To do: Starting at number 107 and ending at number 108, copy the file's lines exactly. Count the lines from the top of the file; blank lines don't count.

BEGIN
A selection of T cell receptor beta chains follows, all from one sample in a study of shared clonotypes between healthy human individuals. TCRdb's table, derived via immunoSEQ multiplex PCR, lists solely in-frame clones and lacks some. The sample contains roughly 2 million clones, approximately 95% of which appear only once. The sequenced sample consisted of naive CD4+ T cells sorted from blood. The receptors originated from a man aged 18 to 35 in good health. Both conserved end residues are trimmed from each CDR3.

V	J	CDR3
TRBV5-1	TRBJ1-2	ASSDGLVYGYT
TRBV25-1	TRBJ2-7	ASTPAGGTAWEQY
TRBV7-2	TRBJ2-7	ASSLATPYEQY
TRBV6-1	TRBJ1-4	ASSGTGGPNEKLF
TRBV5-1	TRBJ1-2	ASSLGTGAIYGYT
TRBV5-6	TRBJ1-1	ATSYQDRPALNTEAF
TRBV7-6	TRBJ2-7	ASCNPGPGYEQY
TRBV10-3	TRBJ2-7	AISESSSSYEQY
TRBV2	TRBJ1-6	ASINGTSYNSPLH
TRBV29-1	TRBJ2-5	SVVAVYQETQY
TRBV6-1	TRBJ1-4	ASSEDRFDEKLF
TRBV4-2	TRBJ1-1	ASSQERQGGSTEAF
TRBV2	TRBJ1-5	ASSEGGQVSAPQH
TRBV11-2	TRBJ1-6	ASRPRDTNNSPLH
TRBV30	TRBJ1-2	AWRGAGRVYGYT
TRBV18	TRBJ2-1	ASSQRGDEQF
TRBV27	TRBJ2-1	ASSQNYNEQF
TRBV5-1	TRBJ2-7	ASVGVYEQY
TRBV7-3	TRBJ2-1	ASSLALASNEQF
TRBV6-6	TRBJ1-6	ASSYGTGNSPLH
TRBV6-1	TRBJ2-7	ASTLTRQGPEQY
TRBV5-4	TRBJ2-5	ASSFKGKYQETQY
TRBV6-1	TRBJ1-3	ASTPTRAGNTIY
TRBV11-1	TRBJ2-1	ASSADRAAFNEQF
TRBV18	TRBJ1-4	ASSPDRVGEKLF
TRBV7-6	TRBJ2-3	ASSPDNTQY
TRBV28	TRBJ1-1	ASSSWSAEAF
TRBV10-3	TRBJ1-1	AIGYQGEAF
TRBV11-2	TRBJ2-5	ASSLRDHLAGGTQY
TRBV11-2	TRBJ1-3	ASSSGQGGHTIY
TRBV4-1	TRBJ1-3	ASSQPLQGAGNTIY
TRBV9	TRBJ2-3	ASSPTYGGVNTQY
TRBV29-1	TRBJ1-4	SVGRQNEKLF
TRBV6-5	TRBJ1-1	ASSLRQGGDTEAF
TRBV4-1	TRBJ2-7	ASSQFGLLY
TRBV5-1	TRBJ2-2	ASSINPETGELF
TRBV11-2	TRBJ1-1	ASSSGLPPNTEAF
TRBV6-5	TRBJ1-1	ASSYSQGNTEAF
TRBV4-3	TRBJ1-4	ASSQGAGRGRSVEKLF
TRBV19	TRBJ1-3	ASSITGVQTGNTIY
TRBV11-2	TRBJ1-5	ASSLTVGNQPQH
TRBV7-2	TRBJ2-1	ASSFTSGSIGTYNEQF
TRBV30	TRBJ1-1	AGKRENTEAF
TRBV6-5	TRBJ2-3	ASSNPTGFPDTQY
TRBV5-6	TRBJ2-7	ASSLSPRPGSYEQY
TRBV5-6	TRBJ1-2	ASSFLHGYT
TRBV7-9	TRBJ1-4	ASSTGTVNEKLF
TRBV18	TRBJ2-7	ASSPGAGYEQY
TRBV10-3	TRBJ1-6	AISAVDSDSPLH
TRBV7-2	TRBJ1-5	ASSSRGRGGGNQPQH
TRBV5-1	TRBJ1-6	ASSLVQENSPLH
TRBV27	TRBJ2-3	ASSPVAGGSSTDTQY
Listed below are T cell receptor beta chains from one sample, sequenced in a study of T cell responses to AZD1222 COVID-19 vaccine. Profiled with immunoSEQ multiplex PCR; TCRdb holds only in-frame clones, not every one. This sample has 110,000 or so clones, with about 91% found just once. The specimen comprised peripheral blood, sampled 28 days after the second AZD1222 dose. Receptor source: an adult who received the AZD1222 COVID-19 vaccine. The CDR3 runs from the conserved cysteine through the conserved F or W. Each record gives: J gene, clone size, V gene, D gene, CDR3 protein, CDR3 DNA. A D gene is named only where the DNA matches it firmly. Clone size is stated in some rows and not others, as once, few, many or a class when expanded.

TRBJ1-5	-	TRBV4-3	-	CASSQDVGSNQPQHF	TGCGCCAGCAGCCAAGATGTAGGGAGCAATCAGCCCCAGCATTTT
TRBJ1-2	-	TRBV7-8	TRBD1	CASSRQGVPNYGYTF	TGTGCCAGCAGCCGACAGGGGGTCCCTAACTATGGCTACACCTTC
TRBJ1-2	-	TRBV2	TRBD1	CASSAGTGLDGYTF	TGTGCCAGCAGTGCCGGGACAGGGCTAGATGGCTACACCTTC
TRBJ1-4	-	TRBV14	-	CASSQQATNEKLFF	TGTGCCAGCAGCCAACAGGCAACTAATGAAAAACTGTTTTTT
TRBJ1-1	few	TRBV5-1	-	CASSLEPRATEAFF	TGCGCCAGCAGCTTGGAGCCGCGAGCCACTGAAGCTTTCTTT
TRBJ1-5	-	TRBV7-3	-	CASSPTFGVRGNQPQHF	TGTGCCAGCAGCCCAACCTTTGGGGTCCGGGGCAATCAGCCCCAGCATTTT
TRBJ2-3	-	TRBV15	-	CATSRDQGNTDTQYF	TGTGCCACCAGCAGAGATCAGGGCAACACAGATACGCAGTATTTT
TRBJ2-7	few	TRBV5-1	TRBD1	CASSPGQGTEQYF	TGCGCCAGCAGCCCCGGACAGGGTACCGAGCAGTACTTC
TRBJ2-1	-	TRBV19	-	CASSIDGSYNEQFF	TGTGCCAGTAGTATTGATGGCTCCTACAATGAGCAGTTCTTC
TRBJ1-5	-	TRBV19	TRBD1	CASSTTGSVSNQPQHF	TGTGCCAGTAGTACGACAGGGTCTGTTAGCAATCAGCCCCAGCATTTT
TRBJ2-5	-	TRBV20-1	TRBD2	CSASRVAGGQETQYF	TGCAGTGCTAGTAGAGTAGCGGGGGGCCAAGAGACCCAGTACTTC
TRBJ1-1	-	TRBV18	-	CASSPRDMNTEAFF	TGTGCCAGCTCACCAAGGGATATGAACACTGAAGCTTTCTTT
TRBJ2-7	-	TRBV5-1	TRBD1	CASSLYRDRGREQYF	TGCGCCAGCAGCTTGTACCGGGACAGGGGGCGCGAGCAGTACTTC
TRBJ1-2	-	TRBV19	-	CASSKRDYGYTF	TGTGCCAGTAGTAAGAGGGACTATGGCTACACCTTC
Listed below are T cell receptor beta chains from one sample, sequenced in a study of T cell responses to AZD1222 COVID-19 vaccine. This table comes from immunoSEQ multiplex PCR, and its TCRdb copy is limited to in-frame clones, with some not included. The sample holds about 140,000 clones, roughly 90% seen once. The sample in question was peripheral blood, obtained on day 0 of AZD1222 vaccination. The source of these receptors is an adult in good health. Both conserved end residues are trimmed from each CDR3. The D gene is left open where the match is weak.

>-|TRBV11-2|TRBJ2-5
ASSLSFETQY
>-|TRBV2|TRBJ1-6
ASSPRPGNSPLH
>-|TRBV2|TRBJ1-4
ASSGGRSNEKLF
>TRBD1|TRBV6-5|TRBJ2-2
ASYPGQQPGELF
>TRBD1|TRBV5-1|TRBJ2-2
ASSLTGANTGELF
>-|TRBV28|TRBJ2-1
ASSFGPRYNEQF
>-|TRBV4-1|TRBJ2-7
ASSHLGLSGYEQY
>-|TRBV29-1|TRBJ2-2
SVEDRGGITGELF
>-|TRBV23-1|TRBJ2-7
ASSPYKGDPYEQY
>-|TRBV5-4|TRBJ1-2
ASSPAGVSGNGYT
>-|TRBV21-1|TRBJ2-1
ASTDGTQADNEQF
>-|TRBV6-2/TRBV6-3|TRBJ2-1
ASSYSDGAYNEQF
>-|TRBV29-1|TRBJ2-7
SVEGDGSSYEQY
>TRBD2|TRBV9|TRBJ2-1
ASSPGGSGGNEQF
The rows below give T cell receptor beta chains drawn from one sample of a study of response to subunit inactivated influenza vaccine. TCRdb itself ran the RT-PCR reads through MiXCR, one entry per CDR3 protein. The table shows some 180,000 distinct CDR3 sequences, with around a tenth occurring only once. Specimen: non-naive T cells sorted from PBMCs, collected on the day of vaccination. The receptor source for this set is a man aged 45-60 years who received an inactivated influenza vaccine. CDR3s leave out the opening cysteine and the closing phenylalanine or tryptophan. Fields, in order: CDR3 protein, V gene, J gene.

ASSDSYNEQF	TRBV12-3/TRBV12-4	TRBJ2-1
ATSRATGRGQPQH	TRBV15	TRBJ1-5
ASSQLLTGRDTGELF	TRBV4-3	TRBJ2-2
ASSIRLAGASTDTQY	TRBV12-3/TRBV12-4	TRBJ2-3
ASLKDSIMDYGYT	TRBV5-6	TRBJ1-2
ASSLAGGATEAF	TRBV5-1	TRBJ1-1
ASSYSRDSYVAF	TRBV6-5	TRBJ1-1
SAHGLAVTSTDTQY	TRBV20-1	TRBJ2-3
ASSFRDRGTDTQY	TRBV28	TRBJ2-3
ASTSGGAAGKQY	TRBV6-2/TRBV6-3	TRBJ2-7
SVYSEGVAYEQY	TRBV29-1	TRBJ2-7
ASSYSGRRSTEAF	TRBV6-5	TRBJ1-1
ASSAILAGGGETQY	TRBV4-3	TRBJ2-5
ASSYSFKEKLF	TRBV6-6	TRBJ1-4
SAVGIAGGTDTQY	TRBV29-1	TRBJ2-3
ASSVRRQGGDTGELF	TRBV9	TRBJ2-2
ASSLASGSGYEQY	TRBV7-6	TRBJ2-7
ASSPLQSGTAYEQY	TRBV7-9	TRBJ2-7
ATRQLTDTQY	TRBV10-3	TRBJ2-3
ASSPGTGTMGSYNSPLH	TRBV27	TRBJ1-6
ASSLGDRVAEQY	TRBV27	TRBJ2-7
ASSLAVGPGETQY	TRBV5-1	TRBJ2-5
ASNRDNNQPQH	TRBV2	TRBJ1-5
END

SAHGLAVTSTDTQY	TRBV20-1	TRBJ2-3
ASSFRDRGTDTQY	TRBV28	TRBJ2-3